Though engagement rings get most of the attention, wedding bands are a ring that should not be ignored. Serving as a sign of commitment, this piece of jewelry is a huge symbol of love for all couples who have embraced the union of marriage. In fact, wedding bands predate engagement rings (dating back to ancient Egyptian and Greek times) and were founded as a physical representation of love and devotion within a relationship.
Today, this special accessory has evolved in its outward appearance, now coming in various styles, colors, and shapes to suit the essence of modern-day nuptials. Couples have the freedom to purchase wedding bands that fit their unique love stories, and the choices are truly endless when it comes to finding a style that's long-lasting and memorable.
For those currently searching for a wedding band to express their own love story, expert Joshua Sherman, director of marketing and branding at Grown Brilliance, is here to help. Ahead, he breaks down everything you need to know when it comes to finding the perfect band for you and your partner.
Meet the Expert
Joshua Sherman is the director of marketing and branding at Grown Brilliance, an industry leader in lab-grown jewelry and engagement rings.
A Guide to Wedding Bands
As mentioned, wedding bands have evolved since their ancient beginnings, and there are so many options to choose from when it comes to finding a piece that's right for you. So, before you embark on shopping for a style, it's important to understand the basic characteristics of wedding bands, which Sherman highlights below.
"White gold is by far the most popular metal for wedding bands and engagement rings," shares Sherman, but additional hues, such as yellow gold, rose gold, platinum, and palladium, have also increased in popularity throughout the years.
When selecting a metal, it's important to consider your lifestyle and the other pieces of jewelry you often wear. For instance, most brides chose to select the same metal used in their engagement rings for their wedding bands, as this is a way to keep all jewelry cohesive and effortlessly paired. (However, there’s no hard and fast rule here and you can certainly mix metals if you're looking for a unique touch.) Additionally, if you work with your hands, consider a stronger metal such as tungsten or platinum, which are both harder than the classic white gold and are able to withstand continuous wear and tear.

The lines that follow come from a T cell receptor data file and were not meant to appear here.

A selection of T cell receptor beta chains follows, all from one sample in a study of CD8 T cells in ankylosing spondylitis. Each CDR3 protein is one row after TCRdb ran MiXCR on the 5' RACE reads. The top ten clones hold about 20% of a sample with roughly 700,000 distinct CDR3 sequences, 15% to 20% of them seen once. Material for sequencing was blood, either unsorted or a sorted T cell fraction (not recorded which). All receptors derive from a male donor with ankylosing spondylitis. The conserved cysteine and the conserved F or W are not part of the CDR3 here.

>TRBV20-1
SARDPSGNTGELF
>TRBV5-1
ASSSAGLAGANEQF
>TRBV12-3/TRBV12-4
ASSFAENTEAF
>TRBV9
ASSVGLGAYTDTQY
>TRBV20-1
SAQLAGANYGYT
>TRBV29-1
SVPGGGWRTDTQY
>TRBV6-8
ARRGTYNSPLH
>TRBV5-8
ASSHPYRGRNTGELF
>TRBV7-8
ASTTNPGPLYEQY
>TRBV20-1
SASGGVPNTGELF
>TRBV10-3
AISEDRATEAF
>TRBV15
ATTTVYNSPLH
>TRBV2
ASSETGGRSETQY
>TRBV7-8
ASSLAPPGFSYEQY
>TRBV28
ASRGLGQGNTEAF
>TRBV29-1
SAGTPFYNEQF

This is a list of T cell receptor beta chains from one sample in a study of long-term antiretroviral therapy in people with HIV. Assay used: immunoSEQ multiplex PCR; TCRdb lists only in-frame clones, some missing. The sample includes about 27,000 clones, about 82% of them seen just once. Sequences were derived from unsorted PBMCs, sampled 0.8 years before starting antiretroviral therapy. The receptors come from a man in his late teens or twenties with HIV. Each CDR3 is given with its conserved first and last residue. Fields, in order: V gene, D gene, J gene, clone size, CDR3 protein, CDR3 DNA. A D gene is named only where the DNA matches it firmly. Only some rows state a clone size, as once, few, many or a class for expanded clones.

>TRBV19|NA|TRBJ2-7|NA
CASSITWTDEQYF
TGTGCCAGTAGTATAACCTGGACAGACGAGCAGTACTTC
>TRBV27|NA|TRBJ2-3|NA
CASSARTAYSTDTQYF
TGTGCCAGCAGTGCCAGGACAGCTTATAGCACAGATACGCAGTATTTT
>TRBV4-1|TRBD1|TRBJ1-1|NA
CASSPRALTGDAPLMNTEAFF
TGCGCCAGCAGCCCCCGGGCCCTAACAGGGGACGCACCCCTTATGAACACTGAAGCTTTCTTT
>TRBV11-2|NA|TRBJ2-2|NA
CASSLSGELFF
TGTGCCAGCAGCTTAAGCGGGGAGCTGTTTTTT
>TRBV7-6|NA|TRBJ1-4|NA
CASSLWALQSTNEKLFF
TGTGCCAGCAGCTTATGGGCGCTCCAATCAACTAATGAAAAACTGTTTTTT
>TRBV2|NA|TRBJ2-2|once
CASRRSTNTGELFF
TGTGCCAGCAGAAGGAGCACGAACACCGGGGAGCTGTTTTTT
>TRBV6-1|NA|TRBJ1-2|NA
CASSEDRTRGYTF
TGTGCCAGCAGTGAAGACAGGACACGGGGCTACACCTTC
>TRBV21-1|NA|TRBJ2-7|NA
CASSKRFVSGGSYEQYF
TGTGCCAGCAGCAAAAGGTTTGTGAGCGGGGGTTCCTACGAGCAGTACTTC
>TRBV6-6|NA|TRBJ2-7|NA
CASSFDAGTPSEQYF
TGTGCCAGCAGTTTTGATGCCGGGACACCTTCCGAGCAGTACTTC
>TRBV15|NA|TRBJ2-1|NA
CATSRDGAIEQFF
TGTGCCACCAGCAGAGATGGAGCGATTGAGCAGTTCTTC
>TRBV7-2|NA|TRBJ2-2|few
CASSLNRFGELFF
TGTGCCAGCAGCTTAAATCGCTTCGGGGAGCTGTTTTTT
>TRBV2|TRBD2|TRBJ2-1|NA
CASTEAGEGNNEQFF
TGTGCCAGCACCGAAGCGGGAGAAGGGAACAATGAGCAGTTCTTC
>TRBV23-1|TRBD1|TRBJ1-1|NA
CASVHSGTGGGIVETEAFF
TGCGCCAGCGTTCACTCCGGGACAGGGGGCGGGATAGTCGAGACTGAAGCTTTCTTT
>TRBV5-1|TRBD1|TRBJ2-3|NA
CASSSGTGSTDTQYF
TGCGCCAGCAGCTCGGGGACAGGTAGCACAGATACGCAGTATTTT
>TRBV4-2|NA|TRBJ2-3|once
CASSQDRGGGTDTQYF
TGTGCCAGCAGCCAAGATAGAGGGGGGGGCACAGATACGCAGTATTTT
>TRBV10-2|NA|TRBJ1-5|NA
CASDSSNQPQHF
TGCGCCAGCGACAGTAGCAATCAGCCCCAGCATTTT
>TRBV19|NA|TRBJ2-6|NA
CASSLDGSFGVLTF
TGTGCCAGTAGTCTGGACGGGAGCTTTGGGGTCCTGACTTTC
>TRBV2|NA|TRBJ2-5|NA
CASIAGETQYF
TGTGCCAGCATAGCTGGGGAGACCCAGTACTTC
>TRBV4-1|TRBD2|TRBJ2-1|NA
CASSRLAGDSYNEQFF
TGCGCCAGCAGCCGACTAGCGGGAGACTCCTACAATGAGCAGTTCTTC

Many couples utilize the addition of stones and gems—like diamonds, sapphires, or rubies—to make their wedding bands unique. While pavé and channel styles add lots of sparkle and flair, this decision is a personal choice and isn't required. According to Sherman, "this is entirely based on the individual's preferences, but they should consider their lifestyle to ensure it is practical. Budget is also a factor since bands with stones are more expensive."
Engraving and Etching
From vintage art deco designs to stars and florals, there are endless ways to make the metal on your band a work of art. Just keep in mind that intricate etching is more likely to trap dirt (and is harder to clean), and any additional designs (or engraving on the inside) will add to the final price. Expect to pay anywhere from $25 for 15 machine-carved characters to $75 for 8 hand-engraved characters.
Ranging from 1mm to 8+mm, the width of your band is arguably one of the biggest choices you'll have to make. "Men typically prefer a wedding band between 4mm to 7mm, and the choice for women varies with younger generations preferring skinnier, daintier bands," notes Sherman.
In general, though, most brides will opt to match the width of their wedding bands to that of their engagement rings, with the most common widths ranging from 2mm to 4 mm. That said, mixing widths can create a unique look, so don’t be afraid to shop for something bigger or smaller depending on the overall vibe you want to achieve.